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Viscoelasticity measured by shear wave elastography in a rat model of nonalcoholic fatty liver disease: comparison with dynamic mechanical analysis

  • Pi, Zhaoke1
  • Wang, Mengke1
  • Lin, Haoming1
  • Guo, Yanrong1
  • Chen, Siping1
  • Diao, Xianfen1
  • Xia, Hui2
  • Liu, Guoqiang2
  • Zeng, Jie3
  • Zhang, Xinyu1
  • Chen, Xin1
  • 1 School of Biomedical Engineering, Health Science Center, Shenzhen University, National-Regional Key Technology Engineering Laboratory for Medical Ultrasound, Guangdong Key Laboratory for Biomedical Measurements and Ultrasound Imaging, Shenzhen, 518000, China , Shenzhen (China)
  • 2 Chinese Academy of Sciences, Beijing, 100000, China , Beijing (China)
  • 3 Third Affiliated Hospital of Sun Yat-Sen University, Guangzhou, 510000, China , Guangzhou (China)
Published Article
BioMedical Engineering OnLine
Springer (Biomed Central Ltd.)
Publication Date
May 03, 2021
DOI: 10.1186/s12938-021-00879-3
Springer Nature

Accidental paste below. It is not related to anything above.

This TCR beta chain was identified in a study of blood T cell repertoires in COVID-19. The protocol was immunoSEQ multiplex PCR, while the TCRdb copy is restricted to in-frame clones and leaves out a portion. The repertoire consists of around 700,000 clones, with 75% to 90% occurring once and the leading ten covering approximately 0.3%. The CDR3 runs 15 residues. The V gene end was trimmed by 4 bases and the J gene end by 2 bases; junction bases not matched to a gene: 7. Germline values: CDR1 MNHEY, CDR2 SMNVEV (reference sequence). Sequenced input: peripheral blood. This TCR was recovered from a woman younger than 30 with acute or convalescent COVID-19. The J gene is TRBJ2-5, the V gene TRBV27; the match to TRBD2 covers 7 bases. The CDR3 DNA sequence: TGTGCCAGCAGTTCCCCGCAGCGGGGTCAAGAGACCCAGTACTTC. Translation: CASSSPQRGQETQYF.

BackgroundNonalcoholic fatty liver disease (NAFLD) is rapidly becoming one of the most common liver diseases. Ultrasound elastography has been used for the diagnosis of NAFLD. However, clinical research on steatosis by elastography technology has mainly focused on steatosis with fibrosis or non-alcoholic steatohepatitis (NASH), while steatosis without fibrosis has been poorly studied. Moreover, the relationship between liver viscoelasticity and steatosis grade is not clear. In this study, we evaluated the degree of liver steatosis in a simple steatosis rat model using shear wave elastography (SWE).ResultsThe viscoelasticity values of 69 rats with hepatic steatosis were measured quantitatively by SWE in vivo and validated by a dynamic mechanical analysis (DMA) test. Pathological sections were used to determine the steatosis grade for each rat. The results showed that the elasticity values µ obtained by the two methods followed the same trend, and µ is significantly correlated with liver steatosis. The Pearson’s correlation coefficients indicate that μ\documentclass[12pt]{minimal} \usepackage{amsmath} \usepackage{wasysym} \usepackage{amsfonts} \usepackage{amssymb} \usepackage{amsbsy} \usepackage{mathrsfs} \usepackage{upgreek} \setlength{\oddsidemargin}{-69pt} \begin{document}$$\mu$$\end{document} obtained by SWE is positively linear correlated with DMA (r = 0.628, p = 7.85 × 10–9). However, the viscosity values η\documentclass[12pt]{minimal} \usepackage{amsmath} \usepackage{wasysym} \usepackage{amsfonts} \usepackage{amssymb} \usepackage{amsbsy} \usepackage{mathrsfs} \usepackage{upgreek} \setlength{\oddsidemargin}{-69pt} \begin{document}$$\eta$$\end{document} obtained by SWE were relatively independent of those obtained by DMA with a correlation coefficient of − 0.01. The combined Voigt elasticity measurements have high validity in the prediction of steatosis (S0 vs. S1–S4), with an AUROC of 0.755 (95% CI 0.6175–0.8925, p < 0.01) and the optimal cutoff value was 2.08 kPa with a sensitivity of 78% and specificity of 63%.ConclusionSWE might have the feasibility to be introduced as an auxiliary technique for NAFLD patients in clinical settings. However, the viscosity results measured by SWE and DMA are significantly different, because the two methods work in different frequency bands.

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